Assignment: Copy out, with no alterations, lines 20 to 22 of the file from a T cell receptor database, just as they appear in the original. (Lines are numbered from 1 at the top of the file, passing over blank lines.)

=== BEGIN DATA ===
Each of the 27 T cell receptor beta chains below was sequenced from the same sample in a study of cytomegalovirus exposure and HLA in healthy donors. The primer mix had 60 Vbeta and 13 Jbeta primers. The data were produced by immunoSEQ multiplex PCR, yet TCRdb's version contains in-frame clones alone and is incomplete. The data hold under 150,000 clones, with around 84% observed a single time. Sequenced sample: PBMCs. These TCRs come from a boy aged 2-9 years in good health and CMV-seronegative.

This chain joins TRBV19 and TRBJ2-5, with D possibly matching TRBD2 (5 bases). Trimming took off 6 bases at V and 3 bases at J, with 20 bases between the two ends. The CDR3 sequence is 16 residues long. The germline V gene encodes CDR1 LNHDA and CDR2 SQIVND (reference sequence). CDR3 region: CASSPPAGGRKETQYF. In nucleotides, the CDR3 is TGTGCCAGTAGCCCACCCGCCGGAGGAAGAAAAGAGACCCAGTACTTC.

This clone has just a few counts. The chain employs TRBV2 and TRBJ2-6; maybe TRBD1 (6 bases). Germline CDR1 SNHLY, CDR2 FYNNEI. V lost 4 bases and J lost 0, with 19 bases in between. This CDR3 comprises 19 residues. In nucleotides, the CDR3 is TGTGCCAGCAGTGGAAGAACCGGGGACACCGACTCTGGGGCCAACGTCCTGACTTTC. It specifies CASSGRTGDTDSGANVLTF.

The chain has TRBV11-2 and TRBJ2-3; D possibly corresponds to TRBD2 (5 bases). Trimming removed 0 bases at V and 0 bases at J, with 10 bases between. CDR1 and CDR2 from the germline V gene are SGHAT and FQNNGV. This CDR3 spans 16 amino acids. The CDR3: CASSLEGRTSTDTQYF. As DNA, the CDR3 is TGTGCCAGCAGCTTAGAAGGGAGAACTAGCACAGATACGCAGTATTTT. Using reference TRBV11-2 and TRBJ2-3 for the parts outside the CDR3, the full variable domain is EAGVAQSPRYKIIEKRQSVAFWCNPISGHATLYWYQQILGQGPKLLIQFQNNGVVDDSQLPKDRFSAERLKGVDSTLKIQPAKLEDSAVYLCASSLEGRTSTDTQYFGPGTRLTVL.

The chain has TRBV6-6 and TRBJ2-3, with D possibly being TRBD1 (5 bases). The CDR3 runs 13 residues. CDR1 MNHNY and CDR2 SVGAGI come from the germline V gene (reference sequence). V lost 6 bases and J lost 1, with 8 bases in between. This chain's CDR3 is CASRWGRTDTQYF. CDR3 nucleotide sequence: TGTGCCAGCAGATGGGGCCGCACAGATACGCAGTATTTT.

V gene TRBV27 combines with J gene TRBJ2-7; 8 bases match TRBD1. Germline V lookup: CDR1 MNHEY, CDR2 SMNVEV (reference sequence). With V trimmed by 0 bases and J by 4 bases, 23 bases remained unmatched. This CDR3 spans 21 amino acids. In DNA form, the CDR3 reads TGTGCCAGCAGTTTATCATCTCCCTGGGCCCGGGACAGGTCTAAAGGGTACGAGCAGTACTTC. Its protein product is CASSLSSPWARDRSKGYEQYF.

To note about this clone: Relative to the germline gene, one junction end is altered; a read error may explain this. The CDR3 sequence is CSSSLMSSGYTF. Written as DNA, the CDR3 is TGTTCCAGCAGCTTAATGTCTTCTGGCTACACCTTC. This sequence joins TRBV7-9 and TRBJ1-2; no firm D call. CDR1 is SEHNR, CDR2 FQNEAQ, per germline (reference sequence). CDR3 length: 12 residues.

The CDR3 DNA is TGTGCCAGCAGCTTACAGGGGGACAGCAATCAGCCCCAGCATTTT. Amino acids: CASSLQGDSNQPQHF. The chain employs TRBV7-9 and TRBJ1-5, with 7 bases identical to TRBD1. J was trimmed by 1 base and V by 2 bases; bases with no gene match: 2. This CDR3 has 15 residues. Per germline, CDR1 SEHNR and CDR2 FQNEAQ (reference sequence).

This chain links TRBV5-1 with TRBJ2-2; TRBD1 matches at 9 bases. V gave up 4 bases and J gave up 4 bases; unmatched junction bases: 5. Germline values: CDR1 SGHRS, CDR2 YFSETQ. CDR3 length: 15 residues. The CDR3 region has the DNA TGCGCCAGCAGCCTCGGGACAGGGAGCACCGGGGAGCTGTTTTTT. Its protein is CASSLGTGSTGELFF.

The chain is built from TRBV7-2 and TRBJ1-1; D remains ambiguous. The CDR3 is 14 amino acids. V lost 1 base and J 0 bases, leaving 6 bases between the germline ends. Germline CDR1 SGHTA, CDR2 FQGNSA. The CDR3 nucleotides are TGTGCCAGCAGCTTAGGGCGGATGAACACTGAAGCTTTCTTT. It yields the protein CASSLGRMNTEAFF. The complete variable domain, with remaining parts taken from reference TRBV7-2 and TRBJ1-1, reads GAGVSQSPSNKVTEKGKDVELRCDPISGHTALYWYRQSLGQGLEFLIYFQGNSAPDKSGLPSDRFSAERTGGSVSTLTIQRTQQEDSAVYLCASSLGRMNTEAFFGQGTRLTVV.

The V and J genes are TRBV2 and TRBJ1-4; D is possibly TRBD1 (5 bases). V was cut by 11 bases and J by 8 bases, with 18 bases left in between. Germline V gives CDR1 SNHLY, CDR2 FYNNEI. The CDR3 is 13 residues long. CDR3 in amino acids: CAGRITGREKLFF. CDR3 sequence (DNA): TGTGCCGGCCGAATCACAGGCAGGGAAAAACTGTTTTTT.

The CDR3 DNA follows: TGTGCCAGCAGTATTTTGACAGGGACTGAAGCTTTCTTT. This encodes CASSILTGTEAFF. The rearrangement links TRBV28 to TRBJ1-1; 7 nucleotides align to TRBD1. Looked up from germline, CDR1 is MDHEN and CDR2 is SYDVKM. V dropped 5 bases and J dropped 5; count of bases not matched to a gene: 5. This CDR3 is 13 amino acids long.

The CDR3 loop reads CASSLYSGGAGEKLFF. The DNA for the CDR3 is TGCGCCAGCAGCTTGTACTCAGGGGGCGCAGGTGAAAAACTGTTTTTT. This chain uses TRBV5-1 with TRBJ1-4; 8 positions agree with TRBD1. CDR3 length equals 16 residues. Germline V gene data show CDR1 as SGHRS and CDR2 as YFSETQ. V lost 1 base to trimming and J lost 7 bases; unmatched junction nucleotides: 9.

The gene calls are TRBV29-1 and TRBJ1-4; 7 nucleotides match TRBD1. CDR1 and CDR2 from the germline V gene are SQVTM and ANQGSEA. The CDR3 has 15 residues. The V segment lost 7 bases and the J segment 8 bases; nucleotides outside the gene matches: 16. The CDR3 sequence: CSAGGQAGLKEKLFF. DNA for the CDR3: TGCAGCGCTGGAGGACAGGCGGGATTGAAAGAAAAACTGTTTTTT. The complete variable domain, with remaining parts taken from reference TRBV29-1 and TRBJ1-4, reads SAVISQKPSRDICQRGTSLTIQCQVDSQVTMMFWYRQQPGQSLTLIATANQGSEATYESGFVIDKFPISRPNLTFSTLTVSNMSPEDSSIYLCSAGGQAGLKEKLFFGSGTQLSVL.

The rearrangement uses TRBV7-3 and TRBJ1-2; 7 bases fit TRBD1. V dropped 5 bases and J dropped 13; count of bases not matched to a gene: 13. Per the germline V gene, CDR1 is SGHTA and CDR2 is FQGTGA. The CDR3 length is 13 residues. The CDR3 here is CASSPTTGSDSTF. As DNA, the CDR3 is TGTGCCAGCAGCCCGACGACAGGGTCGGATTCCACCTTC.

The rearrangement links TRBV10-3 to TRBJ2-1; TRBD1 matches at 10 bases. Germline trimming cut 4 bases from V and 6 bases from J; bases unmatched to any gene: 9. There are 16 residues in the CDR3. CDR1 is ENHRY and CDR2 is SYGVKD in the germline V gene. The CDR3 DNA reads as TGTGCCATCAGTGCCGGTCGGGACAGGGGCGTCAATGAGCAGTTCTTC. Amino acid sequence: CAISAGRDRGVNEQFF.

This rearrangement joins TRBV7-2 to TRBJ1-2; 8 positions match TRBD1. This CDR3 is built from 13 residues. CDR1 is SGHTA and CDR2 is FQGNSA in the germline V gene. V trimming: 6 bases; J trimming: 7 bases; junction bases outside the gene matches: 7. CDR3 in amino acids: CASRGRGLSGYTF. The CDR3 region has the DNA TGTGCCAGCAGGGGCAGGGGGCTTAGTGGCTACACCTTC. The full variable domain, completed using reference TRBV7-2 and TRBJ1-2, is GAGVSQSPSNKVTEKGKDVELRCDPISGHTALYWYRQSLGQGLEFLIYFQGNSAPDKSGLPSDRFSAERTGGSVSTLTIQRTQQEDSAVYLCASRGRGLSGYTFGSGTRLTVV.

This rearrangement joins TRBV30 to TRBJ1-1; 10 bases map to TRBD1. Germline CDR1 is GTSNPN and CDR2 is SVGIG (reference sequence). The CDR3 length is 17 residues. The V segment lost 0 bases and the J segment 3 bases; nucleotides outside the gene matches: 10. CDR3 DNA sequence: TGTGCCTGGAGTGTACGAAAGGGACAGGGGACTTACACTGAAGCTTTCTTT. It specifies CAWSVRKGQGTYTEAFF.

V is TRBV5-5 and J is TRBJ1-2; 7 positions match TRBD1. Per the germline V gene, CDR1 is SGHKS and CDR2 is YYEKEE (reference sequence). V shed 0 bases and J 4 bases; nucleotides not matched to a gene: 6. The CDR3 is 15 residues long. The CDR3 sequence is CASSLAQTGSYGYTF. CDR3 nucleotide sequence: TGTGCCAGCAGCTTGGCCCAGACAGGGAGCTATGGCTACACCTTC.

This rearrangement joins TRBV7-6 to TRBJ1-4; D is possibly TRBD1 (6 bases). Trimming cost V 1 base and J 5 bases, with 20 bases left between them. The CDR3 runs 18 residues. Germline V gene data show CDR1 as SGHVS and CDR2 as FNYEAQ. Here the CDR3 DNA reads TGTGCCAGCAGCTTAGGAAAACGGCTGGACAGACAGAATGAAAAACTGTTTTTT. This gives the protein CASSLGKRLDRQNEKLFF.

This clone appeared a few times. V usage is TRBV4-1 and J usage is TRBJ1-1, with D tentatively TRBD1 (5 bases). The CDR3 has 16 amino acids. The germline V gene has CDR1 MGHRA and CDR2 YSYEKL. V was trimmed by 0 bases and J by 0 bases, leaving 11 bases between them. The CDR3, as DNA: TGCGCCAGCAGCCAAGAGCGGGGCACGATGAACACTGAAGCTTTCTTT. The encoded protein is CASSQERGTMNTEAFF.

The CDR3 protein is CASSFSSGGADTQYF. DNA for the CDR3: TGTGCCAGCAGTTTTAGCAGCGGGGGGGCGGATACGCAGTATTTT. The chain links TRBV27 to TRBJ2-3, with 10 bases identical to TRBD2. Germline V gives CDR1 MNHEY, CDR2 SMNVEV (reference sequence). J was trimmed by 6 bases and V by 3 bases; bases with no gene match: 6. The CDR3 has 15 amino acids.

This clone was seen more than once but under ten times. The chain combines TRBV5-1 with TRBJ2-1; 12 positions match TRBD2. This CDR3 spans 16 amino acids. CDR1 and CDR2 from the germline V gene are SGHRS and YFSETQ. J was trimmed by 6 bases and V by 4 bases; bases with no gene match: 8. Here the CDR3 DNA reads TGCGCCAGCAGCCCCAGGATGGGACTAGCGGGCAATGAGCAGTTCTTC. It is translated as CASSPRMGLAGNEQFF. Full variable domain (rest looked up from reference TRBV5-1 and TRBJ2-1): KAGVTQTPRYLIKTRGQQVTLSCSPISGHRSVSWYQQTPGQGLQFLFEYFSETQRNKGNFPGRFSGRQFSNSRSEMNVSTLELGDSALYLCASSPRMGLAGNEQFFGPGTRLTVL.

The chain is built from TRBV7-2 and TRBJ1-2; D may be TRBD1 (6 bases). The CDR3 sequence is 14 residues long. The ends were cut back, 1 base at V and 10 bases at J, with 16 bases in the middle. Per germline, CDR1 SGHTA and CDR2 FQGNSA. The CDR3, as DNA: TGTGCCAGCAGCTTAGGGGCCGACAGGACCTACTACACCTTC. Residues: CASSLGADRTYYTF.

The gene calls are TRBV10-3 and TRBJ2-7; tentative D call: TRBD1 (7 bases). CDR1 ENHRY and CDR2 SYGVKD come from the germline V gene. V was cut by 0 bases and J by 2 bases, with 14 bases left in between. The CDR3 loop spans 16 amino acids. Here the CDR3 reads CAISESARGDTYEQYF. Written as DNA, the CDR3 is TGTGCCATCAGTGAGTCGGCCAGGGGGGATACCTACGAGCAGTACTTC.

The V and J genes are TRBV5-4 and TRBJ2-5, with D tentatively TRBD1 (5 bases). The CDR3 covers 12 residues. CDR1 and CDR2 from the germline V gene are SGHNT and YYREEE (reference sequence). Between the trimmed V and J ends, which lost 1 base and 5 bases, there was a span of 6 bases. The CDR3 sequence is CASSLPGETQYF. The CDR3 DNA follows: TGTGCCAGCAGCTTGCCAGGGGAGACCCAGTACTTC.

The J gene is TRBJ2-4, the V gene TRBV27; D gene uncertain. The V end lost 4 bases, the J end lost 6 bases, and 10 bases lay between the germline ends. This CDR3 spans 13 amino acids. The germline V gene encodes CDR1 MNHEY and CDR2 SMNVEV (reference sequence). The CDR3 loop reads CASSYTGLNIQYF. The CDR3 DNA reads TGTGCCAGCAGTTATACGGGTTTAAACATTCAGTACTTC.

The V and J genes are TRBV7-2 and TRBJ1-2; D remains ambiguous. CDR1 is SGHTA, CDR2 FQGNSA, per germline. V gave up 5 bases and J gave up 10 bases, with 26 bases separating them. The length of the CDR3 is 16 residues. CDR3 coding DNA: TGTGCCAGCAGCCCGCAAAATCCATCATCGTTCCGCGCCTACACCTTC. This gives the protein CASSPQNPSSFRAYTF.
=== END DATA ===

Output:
This rearrangement joins TRBV7-6 to TRBJ1-4; D is possibly TRBD1 (6 bases). Trimming cost V 1 base and J 5 bases, with 20 bases left between them. The CDR3 runs 18 residues. Germline V gene data show CDR1 as SGHVS and CDR2 as FNYEAQ. Here the CDR3 DNA reads TGTGCCAGCAGCTTAGGAAAACGGCTGGACAGACAGAATGAAAAACTGTTTTTT. This gives the protein CASSLGKRLDRQNEKLFF.

This clone appeared a few times. V usage is TRBV4-1 and J usage is TRBJ1-1, with D tentatively TRBD1 (5 bases). The CDR3 has 16 amino acids. The germline V gene has CDR1 MGHRA and CDR2 YSYEKL. V was trimmed by 0 bases and J by 0 bases, leaving 11 bases between them. The CDR3, as DNA: TGCGCCAGCAGCCAAGAGCGGGGCACGATGAACACTGAAGCTTTCTTT. The encoded protein is CASSQERGTMNTEAFF.

The CDR3 protein is CASSFSSGGADTQYF. DNA for the CDR3: TGTGCCAGCAGTTTTAGCAGCGGGGGGGCGGATACGCAGTATTTT. The chain links TRBV27 to TRBJ2-3, with 10 bases identical to TRBD2. Germline V gives CDR1 MNHEY, CDR2 SMNVEV (reference sequence). J was trimmed by 6 bases and V by 3 bases; bases with no gene match: 6. The CDR3 has 15 amino acids.